Tree-Based Batch Mode Reinforcement Learning
Damien Ernst, Pierre Geurts, Louis Wehenkel; 6(18):503−556, 2005.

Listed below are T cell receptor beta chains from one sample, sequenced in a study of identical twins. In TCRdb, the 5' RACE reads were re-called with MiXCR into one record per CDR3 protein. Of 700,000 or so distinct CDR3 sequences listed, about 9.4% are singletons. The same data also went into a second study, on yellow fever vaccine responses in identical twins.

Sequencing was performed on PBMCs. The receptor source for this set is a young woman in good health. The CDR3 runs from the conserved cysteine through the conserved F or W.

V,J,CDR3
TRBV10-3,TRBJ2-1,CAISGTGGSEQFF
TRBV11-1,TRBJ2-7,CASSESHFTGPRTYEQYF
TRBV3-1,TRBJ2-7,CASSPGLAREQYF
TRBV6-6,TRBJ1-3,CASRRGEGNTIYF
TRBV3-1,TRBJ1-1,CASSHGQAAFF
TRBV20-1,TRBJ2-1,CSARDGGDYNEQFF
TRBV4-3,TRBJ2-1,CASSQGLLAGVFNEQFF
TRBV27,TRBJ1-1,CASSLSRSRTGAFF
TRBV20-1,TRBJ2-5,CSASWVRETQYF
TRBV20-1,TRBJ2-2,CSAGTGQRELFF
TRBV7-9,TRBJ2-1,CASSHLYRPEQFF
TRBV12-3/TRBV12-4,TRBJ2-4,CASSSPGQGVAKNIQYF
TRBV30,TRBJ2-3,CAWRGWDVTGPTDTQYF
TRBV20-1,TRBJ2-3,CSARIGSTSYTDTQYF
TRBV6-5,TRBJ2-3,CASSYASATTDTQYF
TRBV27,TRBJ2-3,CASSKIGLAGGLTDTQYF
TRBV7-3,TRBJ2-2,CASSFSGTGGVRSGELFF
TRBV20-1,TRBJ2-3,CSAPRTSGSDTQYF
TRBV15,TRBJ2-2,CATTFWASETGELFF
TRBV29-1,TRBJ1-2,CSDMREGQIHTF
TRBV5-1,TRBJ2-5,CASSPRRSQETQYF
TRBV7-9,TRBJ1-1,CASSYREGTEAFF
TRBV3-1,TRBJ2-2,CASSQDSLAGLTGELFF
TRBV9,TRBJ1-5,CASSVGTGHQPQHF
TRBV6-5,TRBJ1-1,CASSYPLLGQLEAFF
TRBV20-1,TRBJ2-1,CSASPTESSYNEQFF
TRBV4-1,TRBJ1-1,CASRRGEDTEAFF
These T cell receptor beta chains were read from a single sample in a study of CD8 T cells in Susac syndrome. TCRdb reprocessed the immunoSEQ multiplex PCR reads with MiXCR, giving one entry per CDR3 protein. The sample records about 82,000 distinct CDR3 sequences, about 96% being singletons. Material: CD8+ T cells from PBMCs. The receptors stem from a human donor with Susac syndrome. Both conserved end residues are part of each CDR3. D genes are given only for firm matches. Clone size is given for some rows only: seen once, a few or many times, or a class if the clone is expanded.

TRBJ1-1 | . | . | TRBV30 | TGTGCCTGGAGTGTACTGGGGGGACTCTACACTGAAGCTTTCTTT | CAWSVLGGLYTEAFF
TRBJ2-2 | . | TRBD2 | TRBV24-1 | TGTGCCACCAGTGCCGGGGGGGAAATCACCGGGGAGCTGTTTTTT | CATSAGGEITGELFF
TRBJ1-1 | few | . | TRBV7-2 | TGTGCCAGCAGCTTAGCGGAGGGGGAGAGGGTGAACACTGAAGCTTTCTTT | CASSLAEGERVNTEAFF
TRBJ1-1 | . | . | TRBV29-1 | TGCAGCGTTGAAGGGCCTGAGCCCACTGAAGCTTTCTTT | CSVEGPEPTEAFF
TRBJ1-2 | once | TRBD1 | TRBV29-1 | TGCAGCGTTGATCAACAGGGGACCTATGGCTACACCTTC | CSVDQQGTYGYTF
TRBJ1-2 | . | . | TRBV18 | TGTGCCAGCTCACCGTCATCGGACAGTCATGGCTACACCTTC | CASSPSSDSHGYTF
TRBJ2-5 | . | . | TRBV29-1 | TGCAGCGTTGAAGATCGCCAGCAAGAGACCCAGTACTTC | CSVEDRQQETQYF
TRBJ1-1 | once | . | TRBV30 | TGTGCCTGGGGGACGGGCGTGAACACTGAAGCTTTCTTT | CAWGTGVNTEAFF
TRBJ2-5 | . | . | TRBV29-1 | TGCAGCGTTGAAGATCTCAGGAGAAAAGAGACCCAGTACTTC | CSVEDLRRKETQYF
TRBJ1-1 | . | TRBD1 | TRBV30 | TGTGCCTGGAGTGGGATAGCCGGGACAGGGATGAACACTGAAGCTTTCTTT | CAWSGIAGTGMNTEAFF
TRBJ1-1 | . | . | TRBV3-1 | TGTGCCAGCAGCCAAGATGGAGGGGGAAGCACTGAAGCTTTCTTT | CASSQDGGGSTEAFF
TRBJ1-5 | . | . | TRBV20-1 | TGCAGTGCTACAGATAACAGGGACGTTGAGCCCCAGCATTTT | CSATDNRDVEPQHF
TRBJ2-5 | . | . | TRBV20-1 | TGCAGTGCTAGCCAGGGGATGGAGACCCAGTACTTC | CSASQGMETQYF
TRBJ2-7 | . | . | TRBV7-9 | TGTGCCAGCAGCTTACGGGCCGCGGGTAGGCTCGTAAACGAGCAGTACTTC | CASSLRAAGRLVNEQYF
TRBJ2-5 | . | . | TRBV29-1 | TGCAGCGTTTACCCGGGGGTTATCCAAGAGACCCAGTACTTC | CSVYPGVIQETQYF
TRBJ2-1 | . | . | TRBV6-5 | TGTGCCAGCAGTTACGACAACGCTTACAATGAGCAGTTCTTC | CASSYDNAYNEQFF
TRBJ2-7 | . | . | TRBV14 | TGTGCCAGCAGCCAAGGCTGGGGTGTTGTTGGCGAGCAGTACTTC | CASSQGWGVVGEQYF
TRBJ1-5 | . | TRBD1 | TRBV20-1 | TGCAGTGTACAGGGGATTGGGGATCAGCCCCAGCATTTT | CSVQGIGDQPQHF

Reinforcement learning aims to determine an optimal control policy from interaction with a system or from observations gathered from a system. In batch mode, it can be achieved by approximating the so-called Q-function based on a set of four-tuples (xt, ut , rt, xt+1) where xt denotes the system state at time t, ut the control action taken, rt the instantaneous reward obtained and xt+1 the successor state of the system, and by determining the control policy from this Q-function. The Q-function approximation may be obtained from the limit of a sequence of (batch mode) supervised learning problems. Within this framework we describe the use of several classical tree-based supervised learning methods (CART, Kd-tree, tree bagging) and two newly proposed ensemble algorithms, namely extremely and totally randomized trees. We study their performances on several examples and find that the ensemble methods based on regression trees perform well in extracting relevant information about the optimal control policy from sets of four-tuples. In particular, the totally randomized trees give good results while ensuring the convergence of the sequence, whereas by relaxing the convergence constraint even better accuracy results are provided by the extremely randomized trees.
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